Policy Brief & Alerts

January 20, 2014

Increasing Female School Enrollment In Nigeria: Some Policy Options

This brief examines two policy alternatives which
government can adopt in order to increase the enrollment of girls in the
primary school and also help eliminate gender disparity in Nigerian schools:
Provide free primary education with Stipends or provide free primary education
with Transportation.

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Publication Date:December, 2012

Volume Number:1 Issue 8

Document Size:4 pages


The last two decades have witnessed an outpouring of policies aimed at increasing schoolenrollment in Nigeria, yet problems still persist. Evidence on what works and what does notcan help government design and implement programs that may help solve these remainingproblems. In line with promoting evidence based policymaking, this policy brief presents asummary of simulation study of two (2) policy alternatives, which the federal governmentcan adopt in order to increase enrollment of girls in the primary schools, and by extensioneliminate gender disparity.

The results reveal that providing free primary education for all pupils with stipends for girlssaves government more money relative to its effectiveness than providing free primaryeducation for all pupils with transportation for girls. Therefore, for the Nigerian governmentto increase female school enrollment, reduce illiteracy rate and achieve the MDG Goal 3 ofgender equality, the existing policy of free primary education should be complemented withfree transportation for girls in the high pedestrian traffic urban areas and with free stipendsin the low income rural areas.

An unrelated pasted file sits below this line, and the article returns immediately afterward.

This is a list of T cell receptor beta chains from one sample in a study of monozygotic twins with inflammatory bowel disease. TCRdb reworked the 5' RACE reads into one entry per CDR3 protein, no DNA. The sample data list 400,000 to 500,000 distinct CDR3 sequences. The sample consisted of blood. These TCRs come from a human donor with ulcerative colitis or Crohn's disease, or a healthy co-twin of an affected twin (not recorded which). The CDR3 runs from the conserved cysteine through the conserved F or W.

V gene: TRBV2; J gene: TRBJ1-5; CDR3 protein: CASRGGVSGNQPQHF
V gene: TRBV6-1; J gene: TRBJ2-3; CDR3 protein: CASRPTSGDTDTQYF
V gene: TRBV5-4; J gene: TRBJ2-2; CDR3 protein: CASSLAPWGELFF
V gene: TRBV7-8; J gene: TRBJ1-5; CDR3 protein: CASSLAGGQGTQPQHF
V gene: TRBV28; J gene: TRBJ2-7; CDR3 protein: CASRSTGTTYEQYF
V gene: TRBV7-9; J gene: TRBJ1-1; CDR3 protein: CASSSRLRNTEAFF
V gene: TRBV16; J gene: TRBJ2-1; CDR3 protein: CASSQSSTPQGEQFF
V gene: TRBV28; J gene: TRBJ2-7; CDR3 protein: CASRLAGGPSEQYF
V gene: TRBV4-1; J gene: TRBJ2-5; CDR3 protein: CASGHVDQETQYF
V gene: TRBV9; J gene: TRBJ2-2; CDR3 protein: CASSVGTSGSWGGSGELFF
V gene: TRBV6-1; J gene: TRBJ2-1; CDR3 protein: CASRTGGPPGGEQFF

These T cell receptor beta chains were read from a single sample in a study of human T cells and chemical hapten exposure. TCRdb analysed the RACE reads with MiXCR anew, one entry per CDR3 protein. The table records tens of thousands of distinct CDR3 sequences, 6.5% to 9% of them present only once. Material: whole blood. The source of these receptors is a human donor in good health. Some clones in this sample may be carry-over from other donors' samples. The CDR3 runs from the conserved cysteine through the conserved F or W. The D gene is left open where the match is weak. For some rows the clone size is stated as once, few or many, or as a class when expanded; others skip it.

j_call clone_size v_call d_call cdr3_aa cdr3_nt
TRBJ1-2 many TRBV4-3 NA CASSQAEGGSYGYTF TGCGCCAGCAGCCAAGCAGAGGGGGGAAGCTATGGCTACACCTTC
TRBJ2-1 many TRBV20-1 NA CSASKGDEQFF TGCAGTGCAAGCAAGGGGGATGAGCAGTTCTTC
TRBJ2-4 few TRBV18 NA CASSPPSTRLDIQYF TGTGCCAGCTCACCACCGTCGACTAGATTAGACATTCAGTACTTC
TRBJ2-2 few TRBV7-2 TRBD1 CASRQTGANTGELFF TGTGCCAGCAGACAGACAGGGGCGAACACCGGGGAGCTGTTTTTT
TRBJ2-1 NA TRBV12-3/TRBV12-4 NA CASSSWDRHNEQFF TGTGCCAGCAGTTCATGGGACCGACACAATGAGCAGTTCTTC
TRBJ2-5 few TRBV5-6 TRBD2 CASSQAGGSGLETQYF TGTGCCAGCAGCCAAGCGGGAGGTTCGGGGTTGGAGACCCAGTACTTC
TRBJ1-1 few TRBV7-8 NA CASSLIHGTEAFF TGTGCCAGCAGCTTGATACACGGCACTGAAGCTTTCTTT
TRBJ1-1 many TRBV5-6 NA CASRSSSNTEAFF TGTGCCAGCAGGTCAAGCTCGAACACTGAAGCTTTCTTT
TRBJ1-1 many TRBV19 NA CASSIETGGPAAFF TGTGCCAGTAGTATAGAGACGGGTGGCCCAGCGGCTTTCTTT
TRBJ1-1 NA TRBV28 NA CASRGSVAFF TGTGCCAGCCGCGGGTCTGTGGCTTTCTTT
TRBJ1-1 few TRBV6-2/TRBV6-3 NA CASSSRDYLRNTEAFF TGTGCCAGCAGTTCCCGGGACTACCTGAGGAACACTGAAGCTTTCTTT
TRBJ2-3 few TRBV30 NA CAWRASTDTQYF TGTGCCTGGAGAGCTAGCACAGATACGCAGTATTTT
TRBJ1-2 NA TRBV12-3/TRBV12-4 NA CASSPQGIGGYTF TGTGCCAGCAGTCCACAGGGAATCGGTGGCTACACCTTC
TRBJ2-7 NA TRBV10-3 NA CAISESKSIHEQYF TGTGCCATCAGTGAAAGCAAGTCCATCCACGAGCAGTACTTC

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Nigeria Economic Update (Issue 47)

Recent data by NBS indicates an increase in bank credit to private sector. Specifically, private sector credit rose (year on year) by 24.4 percent to N16,185.1 billion in 2016Q3 relative to 2016Q2, with Oil and gas, and Manufacturing sectors taking the consecutive largest shares of the credit. The rise may be connected to the need to improve credit availability to critical sectors in order to hasten the recovery from the ongoing recession. The present rise in bank credit to the manufacturing sector seems to be a step in the right direction as the sector is critical to Nigerias industrialization and economic stability.